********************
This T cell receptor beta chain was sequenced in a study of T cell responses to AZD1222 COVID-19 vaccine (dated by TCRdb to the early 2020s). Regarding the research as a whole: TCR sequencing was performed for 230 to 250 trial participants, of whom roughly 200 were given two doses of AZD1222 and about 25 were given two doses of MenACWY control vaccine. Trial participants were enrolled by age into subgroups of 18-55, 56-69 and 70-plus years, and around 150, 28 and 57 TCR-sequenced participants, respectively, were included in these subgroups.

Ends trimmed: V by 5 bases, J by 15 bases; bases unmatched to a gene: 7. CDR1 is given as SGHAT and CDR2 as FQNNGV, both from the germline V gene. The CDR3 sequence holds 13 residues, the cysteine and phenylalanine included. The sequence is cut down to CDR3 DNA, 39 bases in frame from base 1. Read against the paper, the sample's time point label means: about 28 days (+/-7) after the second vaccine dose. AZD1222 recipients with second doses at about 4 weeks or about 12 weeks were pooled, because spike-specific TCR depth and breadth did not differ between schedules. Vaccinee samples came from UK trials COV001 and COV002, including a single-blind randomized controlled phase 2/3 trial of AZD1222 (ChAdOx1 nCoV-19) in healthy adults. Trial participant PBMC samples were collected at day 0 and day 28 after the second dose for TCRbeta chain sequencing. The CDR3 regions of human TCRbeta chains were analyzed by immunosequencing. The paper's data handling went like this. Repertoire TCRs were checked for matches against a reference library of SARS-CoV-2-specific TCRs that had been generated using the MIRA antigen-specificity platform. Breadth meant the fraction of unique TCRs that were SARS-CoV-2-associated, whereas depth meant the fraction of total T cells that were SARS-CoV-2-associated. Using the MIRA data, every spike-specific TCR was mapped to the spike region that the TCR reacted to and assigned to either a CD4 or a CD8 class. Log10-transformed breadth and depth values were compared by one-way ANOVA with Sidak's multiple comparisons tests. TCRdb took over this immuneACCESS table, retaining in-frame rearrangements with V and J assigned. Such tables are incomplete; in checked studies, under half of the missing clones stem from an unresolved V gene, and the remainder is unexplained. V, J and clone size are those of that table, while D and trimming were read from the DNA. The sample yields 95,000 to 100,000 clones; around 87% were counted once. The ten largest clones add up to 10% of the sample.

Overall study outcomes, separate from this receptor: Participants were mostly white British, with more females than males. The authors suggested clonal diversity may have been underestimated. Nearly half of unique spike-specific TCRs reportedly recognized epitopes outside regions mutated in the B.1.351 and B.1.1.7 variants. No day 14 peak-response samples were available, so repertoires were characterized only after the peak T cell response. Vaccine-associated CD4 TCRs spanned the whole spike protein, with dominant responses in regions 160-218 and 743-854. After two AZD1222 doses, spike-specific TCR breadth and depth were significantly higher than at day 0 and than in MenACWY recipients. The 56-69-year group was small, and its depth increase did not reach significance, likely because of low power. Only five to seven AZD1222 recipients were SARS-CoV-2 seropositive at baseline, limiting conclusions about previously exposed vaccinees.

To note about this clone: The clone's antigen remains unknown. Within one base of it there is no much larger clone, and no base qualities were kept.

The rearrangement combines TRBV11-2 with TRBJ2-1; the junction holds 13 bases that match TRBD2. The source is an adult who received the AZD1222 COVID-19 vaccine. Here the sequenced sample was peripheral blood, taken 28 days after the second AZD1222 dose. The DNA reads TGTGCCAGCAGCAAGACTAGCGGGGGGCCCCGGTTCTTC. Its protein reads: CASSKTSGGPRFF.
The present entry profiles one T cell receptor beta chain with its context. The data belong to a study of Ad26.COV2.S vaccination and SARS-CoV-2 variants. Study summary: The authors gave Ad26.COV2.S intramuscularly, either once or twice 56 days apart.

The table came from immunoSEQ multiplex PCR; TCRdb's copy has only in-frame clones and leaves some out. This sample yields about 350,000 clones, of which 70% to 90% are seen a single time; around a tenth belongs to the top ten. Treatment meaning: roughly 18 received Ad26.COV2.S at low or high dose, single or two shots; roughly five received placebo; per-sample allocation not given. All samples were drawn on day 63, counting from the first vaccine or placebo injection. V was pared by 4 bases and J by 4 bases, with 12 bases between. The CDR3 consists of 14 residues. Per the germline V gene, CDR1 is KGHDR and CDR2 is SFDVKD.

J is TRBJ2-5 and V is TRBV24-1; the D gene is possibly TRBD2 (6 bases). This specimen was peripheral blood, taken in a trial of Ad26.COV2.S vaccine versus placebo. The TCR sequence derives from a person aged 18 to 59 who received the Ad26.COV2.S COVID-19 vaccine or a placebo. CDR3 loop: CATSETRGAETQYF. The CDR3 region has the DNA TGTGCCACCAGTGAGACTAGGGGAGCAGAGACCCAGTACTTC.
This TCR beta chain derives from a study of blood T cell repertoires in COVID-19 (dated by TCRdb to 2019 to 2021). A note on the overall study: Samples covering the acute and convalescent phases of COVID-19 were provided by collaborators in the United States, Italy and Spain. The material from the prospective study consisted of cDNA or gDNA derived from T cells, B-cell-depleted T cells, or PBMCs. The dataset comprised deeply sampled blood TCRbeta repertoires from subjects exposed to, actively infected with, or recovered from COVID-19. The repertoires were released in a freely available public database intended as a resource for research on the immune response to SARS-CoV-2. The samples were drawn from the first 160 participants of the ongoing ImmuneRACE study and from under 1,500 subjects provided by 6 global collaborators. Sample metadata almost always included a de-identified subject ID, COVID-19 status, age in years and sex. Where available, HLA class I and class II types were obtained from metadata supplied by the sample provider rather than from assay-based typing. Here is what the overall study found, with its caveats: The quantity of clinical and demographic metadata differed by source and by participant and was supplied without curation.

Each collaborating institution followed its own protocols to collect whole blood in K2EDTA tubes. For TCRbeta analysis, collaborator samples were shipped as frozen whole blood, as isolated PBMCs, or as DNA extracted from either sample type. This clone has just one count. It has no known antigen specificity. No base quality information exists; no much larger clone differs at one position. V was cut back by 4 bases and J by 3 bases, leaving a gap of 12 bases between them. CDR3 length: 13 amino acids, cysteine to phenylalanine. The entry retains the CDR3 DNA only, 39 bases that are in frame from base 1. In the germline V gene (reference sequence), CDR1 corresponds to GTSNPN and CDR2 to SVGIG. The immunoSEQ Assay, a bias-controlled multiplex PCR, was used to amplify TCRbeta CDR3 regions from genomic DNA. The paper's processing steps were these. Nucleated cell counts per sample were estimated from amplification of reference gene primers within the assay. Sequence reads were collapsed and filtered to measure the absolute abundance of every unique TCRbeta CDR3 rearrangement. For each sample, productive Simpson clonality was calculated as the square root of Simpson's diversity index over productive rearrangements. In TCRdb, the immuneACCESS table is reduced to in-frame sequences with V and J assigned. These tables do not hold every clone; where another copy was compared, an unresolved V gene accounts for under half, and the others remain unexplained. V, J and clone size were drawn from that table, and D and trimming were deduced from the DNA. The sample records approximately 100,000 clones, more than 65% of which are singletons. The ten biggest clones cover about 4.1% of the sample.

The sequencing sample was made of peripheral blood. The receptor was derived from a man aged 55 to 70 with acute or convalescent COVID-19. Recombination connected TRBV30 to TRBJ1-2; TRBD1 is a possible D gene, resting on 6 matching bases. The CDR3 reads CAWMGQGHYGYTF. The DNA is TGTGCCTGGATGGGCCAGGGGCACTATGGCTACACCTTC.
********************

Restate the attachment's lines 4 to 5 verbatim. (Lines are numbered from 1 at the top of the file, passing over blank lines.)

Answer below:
To note about this clone: The clone's antigen remains unknown. Within one base of it there is no much larger clone, and no base qualities were kept.

The rearrangement combines TRBV11-2 with TRBJ2-1; the junction holds 13 bases that match TRBD2. The source is an adult who received the AZD1222 COVID-19 vaccine. Here the sequenced sample was peripheral blood, taken 28 days after the second AZD1222 dose. The DNA reads TGTGCCAGCAGCAAGACTAGCGGGGGGCCCCGGTTCTTC. Its protein reads: CASSKTSGGPRFF.